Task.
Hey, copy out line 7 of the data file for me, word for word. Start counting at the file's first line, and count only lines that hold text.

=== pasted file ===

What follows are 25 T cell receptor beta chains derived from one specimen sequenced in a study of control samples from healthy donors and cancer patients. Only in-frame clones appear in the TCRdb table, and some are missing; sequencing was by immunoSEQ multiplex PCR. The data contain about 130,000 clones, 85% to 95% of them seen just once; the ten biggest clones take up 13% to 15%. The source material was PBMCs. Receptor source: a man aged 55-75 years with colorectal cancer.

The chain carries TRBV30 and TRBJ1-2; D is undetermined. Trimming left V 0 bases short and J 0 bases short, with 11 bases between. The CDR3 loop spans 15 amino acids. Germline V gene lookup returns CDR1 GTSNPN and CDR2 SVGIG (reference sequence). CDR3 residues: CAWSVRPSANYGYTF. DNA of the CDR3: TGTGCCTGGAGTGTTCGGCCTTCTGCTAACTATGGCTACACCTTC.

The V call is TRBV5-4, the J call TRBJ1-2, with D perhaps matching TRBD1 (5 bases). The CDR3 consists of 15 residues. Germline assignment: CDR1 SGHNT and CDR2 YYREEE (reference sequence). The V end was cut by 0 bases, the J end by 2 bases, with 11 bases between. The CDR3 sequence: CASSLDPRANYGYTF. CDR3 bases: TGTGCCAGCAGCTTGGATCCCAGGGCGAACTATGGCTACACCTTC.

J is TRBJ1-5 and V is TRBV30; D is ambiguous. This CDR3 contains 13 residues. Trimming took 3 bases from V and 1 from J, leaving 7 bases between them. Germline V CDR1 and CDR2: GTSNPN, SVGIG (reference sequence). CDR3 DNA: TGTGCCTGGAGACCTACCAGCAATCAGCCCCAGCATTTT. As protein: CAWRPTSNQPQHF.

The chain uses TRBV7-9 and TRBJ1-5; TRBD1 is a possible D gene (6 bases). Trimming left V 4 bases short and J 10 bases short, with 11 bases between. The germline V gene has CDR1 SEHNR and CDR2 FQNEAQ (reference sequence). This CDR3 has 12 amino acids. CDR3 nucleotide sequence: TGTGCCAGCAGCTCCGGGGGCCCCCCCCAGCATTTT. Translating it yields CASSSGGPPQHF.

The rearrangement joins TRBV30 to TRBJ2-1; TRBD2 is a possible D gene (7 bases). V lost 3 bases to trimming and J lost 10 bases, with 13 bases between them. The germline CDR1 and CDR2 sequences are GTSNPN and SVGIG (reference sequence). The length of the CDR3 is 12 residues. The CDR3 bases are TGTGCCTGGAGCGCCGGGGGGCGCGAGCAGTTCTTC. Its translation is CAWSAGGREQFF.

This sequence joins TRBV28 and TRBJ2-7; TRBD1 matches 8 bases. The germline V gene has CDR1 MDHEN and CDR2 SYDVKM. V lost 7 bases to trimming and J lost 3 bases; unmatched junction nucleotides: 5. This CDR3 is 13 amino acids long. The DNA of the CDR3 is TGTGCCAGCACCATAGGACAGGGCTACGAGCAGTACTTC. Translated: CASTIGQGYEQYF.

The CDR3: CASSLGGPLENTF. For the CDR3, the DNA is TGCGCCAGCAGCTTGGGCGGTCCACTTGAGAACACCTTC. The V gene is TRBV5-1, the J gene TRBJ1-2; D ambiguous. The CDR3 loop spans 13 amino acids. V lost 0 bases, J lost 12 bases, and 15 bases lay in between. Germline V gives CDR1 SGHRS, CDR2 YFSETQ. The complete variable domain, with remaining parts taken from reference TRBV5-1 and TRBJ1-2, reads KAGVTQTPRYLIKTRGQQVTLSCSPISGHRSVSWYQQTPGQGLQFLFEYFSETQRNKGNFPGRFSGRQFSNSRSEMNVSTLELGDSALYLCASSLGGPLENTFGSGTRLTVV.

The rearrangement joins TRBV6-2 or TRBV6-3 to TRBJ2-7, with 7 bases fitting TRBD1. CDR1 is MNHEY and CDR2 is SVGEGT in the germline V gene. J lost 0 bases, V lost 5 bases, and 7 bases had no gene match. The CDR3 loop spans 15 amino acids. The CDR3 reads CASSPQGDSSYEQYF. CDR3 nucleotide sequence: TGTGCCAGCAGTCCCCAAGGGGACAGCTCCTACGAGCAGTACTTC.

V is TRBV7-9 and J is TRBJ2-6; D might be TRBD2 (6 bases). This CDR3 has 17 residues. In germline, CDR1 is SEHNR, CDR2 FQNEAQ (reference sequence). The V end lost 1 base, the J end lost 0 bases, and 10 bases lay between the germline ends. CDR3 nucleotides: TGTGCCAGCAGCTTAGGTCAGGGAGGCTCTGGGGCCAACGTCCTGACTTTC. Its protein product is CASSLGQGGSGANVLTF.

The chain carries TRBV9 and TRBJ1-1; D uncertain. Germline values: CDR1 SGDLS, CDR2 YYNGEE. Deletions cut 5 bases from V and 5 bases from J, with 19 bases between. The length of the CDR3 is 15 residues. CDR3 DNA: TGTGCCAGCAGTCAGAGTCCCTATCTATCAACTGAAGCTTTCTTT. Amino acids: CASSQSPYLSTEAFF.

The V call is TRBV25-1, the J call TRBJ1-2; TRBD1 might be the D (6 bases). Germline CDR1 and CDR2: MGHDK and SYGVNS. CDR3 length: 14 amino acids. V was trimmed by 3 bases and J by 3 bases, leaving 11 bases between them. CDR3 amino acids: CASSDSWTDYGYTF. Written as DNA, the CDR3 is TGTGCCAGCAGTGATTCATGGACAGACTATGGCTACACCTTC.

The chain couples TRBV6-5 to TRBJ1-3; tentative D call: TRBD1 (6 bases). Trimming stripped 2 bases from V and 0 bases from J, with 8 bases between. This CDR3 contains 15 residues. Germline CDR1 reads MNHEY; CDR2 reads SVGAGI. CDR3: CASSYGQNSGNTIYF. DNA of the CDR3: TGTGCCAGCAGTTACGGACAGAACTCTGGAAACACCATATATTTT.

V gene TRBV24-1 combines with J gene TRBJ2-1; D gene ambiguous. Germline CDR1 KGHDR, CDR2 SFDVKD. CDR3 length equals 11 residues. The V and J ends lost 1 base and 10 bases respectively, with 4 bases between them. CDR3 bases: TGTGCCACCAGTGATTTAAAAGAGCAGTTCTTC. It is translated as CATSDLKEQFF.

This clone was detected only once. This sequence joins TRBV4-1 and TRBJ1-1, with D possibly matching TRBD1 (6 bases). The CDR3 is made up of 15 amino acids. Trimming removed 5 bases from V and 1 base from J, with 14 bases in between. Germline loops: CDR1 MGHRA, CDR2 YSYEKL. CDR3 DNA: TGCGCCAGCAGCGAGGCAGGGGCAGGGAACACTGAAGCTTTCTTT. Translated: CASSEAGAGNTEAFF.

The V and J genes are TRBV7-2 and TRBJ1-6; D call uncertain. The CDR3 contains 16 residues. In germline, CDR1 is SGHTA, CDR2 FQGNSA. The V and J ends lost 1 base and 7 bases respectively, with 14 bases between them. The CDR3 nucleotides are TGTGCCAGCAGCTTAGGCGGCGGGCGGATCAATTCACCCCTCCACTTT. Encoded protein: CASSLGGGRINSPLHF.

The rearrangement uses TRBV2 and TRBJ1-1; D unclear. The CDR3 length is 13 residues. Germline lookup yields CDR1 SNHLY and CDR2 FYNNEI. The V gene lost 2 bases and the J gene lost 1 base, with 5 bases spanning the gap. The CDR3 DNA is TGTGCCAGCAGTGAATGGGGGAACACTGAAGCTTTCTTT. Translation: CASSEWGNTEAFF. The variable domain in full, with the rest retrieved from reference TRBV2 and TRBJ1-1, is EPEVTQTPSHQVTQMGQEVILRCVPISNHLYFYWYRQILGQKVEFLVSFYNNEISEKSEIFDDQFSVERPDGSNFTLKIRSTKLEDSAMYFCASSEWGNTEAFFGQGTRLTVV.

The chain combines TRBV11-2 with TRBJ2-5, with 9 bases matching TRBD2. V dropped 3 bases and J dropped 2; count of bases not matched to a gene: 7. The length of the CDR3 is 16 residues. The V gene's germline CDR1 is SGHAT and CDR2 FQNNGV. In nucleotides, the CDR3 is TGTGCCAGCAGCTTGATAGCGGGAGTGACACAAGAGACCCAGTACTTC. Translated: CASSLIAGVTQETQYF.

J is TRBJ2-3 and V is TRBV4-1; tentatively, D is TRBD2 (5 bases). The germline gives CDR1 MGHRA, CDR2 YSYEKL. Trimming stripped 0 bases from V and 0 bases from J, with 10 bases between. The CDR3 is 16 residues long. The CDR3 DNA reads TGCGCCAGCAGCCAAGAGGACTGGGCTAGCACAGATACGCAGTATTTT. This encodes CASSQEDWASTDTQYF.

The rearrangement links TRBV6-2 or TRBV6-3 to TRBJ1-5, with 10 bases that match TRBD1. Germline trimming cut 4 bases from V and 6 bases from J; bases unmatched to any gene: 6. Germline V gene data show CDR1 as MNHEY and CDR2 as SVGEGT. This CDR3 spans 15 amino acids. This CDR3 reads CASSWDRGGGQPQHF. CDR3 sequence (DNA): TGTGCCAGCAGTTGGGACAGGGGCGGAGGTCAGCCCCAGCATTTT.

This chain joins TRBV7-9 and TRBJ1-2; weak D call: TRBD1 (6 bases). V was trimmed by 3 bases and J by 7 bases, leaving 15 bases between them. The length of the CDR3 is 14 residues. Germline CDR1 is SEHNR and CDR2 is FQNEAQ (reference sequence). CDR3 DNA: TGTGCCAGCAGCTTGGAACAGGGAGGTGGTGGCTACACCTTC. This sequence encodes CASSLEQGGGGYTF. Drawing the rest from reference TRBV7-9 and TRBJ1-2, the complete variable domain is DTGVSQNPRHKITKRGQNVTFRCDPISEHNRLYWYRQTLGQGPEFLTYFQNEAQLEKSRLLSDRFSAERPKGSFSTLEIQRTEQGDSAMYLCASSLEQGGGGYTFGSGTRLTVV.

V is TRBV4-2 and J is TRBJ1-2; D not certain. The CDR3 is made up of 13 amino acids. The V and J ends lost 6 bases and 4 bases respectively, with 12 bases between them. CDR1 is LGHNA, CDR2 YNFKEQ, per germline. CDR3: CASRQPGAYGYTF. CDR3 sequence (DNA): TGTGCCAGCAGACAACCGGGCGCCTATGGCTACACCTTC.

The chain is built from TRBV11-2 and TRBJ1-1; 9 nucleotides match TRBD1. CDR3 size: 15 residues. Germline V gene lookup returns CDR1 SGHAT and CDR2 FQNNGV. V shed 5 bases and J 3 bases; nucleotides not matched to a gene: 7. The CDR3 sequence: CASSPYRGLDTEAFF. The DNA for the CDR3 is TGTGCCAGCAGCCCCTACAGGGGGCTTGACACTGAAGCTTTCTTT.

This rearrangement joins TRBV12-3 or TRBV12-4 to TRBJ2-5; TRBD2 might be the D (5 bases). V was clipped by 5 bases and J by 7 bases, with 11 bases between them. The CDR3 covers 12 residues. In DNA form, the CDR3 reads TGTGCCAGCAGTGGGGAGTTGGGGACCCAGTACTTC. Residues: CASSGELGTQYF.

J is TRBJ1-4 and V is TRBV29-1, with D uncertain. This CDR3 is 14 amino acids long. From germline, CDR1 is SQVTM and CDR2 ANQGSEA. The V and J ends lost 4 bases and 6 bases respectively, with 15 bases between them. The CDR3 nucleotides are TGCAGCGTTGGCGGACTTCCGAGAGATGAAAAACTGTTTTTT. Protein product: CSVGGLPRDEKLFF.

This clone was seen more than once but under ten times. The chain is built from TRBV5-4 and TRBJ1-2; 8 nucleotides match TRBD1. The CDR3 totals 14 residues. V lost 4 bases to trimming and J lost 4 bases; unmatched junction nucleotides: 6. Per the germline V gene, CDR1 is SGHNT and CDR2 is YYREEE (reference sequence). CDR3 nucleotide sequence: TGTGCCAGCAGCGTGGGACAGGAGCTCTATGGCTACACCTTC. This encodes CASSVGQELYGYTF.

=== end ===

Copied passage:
This sequence joins TRBV28 and TRBJ2-7; TRBD1 matches 8 bases. The germline V gene has CDR1 MDHEN and CDR2 SYDVKM. V lost 7 bases to trimming and J lost 3 bases; unmatched junction nucleotides: 5. This CDR3 is 13 amino acids long. The DNA of the CDR3 is TGTGCCAGCACCATAGGACAGGGCTACGAGCAGTACTTC. Translated: CASTIGQGYEQYF.